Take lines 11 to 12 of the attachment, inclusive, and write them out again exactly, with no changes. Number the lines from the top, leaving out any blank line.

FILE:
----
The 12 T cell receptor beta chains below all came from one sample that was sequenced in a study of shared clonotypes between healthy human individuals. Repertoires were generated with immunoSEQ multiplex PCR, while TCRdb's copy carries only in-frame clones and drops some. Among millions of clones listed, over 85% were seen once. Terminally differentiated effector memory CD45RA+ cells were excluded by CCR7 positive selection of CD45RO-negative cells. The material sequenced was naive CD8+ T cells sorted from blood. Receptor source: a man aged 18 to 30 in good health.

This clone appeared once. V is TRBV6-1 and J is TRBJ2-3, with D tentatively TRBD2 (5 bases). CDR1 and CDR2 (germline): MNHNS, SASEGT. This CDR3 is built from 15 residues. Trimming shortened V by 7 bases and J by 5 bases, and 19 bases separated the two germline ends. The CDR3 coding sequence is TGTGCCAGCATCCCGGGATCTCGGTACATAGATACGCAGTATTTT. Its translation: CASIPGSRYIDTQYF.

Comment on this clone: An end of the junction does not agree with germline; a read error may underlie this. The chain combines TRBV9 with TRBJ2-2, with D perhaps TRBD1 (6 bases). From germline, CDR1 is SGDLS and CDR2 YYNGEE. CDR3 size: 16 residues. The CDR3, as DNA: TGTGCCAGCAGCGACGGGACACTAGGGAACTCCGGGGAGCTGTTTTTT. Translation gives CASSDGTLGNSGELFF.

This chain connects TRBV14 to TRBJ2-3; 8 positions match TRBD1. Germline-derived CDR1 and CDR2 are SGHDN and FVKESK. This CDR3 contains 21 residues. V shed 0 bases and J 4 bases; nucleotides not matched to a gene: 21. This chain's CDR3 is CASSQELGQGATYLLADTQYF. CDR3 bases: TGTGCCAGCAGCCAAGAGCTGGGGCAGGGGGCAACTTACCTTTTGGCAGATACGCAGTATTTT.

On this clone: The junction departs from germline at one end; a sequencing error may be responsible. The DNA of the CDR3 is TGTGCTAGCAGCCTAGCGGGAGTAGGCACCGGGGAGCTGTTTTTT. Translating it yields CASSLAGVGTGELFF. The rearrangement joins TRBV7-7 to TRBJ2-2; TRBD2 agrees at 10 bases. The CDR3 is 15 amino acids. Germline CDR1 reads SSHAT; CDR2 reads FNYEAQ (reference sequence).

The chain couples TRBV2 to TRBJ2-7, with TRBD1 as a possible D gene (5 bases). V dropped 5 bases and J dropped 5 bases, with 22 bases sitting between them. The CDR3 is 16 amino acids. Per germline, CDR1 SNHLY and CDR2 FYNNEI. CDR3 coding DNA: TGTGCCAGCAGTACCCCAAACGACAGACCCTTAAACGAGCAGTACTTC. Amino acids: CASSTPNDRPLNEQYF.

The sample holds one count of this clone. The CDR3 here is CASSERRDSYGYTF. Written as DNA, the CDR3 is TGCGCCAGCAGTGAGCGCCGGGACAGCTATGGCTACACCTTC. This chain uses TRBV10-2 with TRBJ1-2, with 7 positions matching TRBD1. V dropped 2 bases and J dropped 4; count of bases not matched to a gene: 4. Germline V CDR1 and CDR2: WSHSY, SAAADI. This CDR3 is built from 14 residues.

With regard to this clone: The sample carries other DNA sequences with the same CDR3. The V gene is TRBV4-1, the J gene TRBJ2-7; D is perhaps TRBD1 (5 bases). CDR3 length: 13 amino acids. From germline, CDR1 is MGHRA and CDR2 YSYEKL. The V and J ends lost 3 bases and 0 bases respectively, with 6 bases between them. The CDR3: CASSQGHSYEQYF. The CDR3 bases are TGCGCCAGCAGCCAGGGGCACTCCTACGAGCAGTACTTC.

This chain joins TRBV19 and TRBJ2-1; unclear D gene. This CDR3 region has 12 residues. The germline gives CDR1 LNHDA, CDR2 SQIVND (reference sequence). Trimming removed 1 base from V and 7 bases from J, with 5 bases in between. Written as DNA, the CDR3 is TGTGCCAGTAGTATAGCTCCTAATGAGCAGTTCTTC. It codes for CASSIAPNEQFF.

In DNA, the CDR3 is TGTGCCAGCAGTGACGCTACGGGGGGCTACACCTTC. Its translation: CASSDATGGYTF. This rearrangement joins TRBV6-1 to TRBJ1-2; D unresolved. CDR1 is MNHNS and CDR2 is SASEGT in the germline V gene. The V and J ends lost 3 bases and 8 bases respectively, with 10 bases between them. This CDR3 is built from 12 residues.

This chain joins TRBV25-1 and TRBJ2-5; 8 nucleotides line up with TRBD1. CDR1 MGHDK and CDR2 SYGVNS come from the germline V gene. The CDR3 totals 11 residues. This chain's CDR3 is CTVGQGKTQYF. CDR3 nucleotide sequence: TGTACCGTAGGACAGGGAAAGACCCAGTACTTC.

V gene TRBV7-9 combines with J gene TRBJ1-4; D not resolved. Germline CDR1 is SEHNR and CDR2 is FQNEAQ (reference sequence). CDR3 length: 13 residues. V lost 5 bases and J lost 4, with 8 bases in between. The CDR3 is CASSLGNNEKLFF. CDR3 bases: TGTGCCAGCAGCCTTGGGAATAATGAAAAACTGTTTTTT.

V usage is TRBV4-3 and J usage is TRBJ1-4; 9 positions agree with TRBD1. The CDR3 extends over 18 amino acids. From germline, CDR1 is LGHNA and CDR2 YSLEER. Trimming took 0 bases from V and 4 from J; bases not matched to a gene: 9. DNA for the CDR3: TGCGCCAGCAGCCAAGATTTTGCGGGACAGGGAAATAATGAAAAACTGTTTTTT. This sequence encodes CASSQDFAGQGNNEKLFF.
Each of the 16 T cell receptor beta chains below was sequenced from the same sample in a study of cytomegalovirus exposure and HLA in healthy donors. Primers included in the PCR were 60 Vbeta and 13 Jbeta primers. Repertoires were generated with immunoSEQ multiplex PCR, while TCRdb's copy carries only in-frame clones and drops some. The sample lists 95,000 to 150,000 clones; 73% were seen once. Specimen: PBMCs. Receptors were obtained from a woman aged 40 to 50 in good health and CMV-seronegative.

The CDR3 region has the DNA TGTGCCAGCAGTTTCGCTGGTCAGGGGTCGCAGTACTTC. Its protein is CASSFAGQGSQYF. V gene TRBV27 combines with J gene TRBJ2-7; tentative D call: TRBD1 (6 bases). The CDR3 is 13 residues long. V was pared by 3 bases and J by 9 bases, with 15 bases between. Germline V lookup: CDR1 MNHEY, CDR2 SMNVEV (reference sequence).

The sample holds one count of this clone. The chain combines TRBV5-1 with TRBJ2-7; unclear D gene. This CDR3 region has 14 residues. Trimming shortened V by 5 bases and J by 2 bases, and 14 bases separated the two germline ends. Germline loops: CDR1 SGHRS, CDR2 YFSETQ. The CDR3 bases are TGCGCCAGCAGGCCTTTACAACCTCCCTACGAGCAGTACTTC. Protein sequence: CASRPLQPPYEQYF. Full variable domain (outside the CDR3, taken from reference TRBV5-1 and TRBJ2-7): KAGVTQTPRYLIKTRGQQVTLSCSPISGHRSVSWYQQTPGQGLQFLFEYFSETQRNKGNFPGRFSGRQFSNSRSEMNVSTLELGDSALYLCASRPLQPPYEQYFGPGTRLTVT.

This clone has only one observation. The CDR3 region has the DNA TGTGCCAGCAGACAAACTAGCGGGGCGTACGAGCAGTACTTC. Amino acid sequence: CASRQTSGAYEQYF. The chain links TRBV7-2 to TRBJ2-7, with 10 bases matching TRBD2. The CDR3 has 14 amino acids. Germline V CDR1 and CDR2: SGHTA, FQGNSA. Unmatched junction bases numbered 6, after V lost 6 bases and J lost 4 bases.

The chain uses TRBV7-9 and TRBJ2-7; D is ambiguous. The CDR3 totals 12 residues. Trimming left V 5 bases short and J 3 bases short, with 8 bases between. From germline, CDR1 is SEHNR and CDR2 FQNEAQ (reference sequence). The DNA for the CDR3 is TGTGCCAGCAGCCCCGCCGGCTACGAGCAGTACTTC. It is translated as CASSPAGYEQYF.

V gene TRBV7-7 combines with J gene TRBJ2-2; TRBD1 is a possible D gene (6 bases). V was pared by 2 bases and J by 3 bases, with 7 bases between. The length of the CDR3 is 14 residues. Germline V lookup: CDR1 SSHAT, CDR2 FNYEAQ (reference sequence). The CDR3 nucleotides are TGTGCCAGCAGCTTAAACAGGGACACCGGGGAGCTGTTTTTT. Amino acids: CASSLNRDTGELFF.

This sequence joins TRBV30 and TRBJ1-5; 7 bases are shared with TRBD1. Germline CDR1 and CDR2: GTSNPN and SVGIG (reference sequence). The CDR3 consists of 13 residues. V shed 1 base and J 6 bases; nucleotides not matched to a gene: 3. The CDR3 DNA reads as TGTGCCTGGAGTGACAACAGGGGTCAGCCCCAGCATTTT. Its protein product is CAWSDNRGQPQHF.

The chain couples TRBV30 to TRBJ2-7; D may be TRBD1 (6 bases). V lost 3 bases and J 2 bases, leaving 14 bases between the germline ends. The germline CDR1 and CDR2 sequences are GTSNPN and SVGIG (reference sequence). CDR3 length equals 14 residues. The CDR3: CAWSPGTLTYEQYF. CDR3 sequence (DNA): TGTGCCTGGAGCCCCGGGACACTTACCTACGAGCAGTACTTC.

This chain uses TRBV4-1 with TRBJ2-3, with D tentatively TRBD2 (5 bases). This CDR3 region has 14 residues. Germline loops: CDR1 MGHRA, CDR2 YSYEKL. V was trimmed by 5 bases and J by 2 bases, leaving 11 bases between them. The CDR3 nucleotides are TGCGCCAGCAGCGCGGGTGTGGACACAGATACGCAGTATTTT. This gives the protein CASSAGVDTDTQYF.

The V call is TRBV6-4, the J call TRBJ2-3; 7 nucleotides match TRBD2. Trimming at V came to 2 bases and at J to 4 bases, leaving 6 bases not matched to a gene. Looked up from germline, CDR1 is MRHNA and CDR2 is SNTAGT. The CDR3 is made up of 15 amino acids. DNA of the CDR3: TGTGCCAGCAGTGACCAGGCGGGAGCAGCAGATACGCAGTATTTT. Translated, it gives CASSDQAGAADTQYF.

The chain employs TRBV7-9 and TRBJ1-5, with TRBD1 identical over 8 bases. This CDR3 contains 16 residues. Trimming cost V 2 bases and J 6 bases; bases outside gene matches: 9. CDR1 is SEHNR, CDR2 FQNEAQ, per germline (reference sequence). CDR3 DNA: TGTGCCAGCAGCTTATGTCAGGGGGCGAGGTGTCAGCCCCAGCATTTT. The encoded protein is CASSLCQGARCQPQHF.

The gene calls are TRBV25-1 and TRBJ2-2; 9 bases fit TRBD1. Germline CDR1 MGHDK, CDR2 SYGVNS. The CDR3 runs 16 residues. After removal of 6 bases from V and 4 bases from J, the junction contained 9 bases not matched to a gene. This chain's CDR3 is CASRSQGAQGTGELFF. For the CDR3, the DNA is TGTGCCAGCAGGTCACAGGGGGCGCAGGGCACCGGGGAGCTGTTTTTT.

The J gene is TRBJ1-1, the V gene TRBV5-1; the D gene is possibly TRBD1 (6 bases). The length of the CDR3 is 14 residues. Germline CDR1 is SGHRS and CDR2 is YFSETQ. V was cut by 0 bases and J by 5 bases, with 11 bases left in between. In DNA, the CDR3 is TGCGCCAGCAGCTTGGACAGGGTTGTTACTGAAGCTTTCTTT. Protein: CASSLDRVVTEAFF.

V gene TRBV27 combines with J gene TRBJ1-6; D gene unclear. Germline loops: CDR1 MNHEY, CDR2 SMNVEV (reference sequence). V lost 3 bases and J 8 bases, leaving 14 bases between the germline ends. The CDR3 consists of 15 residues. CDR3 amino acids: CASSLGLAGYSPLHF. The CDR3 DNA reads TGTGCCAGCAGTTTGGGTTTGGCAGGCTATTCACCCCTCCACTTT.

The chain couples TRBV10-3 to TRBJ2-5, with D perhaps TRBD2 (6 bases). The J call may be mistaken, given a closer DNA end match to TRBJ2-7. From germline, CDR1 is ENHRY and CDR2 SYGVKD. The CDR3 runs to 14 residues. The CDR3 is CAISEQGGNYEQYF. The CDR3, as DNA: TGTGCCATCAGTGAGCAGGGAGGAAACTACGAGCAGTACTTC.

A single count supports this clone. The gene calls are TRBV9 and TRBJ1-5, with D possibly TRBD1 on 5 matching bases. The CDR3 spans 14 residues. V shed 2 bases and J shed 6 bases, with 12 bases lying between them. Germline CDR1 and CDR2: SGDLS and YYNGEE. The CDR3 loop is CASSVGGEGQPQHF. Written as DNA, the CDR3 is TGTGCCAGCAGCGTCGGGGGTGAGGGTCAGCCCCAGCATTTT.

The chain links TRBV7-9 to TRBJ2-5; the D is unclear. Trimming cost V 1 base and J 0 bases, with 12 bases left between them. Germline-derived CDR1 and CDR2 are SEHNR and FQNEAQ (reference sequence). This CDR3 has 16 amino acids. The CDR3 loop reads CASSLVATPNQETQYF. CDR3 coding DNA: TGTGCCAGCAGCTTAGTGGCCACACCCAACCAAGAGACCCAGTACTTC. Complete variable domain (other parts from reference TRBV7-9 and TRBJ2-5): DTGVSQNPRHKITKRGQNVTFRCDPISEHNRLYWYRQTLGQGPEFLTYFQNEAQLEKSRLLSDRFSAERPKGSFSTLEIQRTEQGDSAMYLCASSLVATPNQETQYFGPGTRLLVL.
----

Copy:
This chain joins TRBV25-1 and TRBJ2-5; 8 nucleotides line up with TRBD1. CDR1 MGHDK and CDR2 SYGVNS come from the germline V gene. The CDR3 totals 11 residues. This chain's CDR3 is CTVGQGKTQYF. CDR3 nucleotide sequence: TGTACCGTAGGACAGGGAAAGACCCAGTACTTC.

V gene TRBV7-9 combines with J gene TRBJ1-4; D not resolved. Germline CDR1 is SEHNR and CDR2 is FQNEAQ (reference sequence). CDR3 length: 13 residues. V lost 5 bases and J lost 4, with 8 bases in between. The CDR3 is CASSLGNNEKLFF. CDR3 bases: TGTGCCAGCAGCCTTGGGAATAATGAAAAACTGTTTTTT.